Feb. 25, 1964: Cassius Clay Jr. Won the Heavyweight Boxing Title February 25, 2016

ing Title (This Day in History) | Zinn Education Project: Teaching People's History

Muhammad Ali with writer Richard Durham during the early 1970s. Image courtesy of Clarice Durham.

A talented 22-year-old athlete named Cassius Marcellus Clay Jr. won the heavyweight boxing championship title—a stunning upset in a Miami, Florida arena. Clay shattered the pundits’ expectations with his win, by the fight’s seventh round, against experienced champion Charles “Sonny” Liston.

Clay called himself “the greatest” boxer in the world and subsequently changed his name to Muhammad Ali. With his loud, rhyming proclamations of invincibility and prettiness, Ali had become a popular, if controversial, international sports and cultural icon. Yet after embracing the Nation of Islam and the Muslim faith, claiming conscientious objector status and refusing to be drafted into the U.S. Army during the Vietnam War era, Ali was stripped of his championship title in 1967.

To support himself while he challenged his draft evasion conviction and ban from boxing, Ali embarked on several income generating ventures—including writing his autobiography. Ali asked award-winning broadcast dramatist and journalist Richard Durham to be his credited ghostwriter.

Durham had a popular radio program in Chicago, Illinois, called Destination Freedom that, as Blackpast.org describes, “was unlike anything else being broadcast over the airwaves. For over two years audiences tuned in every Sunday night and were treated to dramatized stories featuring prominent African Americans. …What made Destination Freedom so important was its then-novel portrayal of African Americans.”

Word Warrior: Richard Durham, Radio, and Freedom (Book) | Zinn Education Project: Teaching People's HistoryWith the support of their Random House editor (and future Nobel Laureate) Toni Morrison, Durham traveled and worked with Ali for six years to capture the champ’s battles both in and out of the ring. As Sonja Williams writes in the book Word Warrior: Richard Durham, Radio, and Freedom, Durham recalls that he,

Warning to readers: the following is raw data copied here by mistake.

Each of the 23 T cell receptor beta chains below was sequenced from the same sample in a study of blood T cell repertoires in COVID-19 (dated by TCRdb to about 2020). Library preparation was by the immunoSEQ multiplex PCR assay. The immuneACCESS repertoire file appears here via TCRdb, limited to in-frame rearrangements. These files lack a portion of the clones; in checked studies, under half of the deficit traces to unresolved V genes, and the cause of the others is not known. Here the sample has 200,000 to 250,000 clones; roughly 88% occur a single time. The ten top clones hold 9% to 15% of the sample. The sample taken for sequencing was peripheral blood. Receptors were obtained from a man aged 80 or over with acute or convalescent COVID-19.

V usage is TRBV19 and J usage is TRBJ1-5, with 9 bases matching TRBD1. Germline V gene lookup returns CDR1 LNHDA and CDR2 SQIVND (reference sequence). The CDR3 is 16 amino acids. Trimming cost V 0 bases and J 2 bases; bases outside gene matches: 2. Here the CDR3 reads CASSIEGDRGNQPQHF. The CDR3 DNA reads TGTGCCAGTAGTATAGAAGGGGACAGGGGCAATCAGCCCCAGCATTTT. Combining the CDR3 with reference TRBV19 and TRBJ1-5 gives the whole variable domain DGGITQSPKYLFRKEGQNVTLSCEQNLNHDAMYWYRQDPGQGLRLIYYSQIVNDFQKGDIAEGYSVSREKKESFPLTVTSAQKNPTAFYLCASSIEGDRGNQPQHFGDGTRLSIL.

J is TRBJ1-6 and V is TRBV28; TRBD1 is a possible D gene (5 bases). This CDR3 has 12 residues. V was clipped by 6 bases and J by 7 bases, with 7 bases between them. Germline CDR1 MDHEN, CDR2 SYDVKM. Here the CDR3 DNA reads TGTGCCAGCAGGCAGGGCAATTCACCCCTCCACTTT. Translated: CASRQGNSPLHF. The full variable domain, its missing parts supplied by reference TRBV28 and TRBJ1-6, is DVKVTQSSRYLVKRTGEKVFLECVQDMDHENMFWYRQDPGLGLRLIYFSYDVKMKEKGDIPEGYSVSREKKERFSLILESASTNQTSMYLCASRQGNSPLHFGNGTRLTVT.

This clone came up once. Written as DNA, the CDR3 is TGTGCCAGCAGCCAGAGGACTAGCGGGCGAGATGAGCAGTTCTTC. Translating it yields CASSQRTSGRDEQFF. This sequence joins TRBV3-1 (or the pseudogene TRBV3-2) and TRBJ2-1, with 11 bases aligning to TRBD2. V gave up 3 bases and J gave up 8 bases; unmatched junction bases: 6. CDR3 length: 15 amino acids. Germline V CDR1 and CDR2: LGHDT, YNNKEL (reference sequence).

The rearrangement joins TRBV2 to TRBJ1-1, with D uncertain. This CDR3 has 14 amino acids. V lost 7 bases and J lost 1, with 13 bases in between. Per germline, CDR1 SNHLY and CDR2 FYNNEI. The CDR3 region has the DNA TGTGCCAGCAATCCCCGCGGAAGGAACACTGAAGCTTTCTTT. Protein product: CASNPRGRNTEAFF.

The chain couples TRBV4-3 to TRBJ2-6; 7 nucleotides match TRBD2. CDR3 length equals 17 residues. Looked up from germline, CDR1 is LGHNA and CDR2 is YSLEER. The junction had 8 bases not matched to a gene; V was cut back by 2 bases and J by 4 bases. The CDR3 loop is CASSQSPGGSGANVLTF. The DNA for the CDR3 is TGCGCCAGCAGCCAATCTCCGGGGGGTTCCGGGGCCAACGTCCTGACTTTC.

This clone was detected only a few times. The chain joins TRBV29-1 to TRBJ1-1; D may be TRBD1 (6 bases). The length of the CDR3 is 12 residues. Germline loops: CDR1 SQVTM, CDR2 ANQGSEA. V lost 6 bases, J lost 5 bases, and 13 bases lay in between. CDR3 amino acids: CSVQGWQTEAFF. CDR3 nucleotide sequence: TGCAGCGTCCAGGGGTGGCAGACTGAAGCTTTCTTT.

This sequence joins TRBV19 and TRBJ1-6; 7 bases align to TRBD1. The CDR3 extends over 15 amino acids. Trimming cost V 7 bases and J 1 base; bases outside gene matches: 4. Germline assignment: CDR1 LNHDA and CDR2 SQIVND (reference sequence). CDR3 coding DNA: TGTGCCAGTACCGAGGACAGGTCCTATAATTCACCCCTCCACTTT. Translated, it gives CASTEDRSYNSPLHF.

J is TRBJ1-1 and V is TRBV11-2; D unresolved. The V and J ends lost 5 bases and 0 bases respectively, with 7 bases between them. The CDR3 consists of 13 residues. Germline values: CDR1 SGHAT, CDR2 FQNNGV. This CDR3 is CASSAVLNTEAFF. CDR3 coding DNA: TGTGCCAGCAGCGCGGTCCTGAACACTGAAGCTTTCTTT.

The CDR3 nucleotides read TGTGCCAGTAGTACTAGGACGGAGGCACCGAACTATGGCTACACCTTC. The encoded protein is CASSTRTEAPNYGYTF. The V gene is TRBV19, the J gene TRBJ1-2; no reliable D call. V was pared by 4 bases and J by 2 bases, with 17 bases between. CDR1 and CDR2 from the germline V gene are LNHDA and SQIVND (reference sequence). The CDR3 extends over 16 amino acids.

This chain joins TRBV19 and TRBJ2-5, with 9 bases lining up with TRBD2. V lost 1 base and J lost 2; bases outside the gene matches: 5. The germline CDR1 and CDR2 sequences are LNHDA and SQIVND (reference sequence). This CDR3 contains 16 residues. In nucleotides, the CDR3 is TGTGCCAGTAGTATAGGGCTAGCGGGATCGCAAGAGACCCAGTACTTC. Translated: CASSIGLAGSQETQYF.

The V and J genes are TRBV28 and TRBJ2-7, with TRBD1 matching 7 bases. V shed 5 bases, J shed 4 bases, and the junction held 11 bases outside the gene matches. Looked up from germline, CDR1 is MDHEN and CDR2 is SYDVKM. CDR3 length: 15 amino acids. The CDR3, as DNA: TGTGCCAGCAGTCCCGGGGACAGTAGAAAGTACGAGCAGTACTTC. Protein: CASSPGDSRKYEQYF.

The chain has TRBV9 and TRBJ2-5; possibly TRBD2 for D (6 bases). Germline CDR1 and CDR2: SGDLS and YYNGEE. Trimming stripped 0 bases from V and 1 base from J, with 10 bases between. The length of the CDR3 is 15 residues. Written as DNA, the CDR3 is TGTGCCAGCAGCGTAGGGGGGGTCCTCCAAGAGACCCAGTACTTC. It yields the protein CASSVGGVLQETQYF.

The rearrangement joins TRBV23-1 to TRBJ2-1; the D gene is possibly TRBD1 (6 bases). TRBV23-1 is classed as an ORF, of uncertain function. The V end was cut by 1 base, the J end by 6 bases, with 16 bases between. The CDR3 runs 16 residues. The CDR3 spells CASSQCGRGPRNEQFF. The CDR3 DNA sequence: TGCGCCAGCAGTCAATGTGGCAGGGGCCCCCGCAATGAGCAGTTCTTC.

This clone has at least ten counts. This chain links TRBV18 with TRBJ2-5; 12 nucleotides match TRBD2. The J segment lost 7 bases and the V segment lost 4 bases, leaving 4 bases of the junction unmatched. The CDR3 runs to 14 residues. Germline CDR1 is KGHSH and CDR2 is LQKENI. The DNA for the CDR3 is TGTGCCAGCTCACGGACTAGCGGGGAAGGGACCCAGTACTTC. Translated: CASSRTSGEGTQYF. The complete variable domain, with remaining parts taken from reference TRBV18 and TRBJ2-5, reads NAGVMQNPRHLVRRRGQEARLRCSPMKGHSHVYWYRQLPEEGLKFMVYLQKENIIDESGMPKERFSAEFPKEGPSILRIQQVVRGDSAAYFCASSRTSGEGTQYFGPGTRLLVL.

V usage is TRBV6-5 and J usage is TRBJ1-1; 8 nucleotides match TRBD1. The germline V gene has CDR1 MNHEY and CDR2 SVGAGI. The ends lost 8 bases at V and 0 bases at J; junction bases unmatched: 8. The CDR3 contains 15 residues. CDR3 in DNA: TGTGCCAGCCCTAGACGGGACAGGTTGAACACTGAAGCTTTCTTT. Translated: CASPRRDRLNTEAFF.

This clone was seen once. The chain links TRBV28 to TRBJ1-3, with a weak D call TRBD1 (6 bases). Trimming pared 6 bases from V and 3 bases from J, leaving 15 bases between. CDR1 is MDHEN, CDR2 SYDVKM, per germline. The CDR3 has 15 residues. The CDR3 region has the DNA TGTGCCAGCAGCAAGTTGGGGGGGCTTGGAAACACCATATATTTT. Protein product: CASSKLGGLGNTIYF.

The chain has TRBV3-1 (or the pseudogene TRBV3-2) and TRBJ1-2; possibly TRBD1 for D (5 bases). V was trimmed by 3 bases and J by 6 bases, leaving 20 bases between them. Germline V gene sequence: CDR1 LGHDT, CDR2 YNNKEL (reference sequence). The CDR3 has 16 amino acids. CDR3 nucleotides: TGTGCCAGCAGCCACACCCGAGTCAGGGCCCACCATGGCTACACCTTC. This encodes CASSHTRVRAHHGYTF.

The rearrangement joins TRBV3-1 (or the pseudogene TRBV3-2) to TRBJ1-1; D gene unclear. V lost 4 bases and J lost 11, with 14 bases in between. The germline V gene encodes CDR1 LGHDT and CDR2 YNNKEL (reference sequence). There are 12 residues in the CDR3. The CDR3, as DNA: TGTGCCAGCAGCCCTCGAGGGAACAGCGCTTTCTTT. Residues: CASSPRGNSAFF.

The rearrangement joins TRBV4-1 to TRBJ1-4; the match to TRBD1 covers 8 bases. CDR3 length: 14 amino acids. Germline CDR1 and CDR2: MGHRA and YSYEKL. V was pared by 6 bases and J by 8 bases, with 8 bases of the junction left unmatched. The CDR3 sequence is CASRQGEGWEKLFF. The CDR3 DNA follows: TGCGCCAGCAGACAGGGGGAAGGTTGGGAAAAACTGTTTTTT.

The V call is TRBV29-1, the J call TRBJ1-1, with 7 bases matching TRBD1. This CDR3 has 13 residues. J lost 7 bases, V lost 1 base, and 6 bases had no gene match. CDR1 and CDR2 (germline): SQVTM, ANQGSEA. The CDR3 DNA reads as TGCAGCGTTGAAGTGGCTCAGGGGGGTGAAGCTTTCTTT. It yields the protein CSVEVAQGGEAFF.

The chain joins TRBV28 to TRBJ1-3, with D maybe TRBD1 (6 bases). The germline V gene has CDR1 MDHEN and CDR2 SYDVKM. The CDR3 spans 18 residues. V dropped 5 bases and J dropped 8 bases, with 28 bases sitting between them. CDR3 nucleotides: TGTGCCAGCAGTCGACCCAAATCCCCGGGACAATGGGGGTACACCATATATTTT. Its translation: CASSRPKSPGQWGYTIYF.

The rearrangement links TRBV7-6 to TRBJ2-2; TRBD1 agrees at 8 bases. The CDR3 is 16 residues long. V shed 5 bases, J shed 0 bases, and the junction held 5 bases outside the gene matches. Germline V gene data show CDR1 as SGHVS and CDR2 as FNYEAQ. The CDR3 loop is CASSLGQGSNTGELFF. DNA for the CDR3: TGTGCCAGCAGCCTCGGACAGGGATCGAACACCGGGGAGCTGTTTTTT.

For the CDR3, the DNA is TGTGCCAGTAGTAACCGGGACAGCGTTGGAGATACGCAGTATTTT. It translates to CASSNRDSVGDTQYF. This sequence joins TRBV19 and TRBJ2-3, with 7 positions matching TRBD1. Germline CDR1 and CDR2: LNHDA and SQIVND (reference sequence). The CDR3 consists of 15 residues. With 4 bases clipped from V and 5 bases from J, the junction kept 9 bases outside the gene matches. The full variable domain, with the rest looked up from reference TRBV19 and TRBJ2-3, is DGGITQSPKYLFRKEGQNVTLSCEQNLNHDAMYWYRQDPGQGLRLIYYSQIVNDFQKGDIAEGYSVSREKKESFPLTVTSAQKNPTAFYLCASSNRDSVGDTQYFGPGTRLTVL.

wanted to write about the totality of Ali’s multi-layered character. “Some people have two personalities. Muhammad has five,” Durham once told a Chicago Defender reporter.

In 1975, Durham and Ali published The Greatest: My Own Story, becoming a bestseller. The book was translated into several languages and re-released November 2015. As Ismael Reed wrote in a review for the New York Times:

It is a book that portrays Muhammad Ali as generous, heroic and intelligent—possibly a genius. … Richard Durham has done a very professional job in getting the Champ’s style and tone down on paper…

Read more about the Ali-Durham collaboration and about Durham’s life as a writer in Word Warrior: Richard Durham, Radio, and Freedom.


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There are 2 comments by other visitors:

  • For many of us who were on active duty in the military at the time Ali was a real American. He stood up for what he believed, but more important, took the consequences of his actions. He lost his title and livelihood. Then a few years later, came to claim it all back. Many didn’t like him, but he was respected for what he did.

    Response shared by Bruce — March 20, 2016 @ 7:50 pm

  • Time has proved Ali correct. 52,000 Americans died in Vietnam War. Nothing good came out of that war. Nothing positive was accomplished. Also, we killed approx 1.3 Vietnamese people during that period. We like to think of ourselves as a peace-loving nation, but we are not.
    Since our founding in 1776 we have been at war (of some type) for 214 years of our 235 years of existence.

    Response shared by stuart lerner — June 16, 2016 @ 11:01 am

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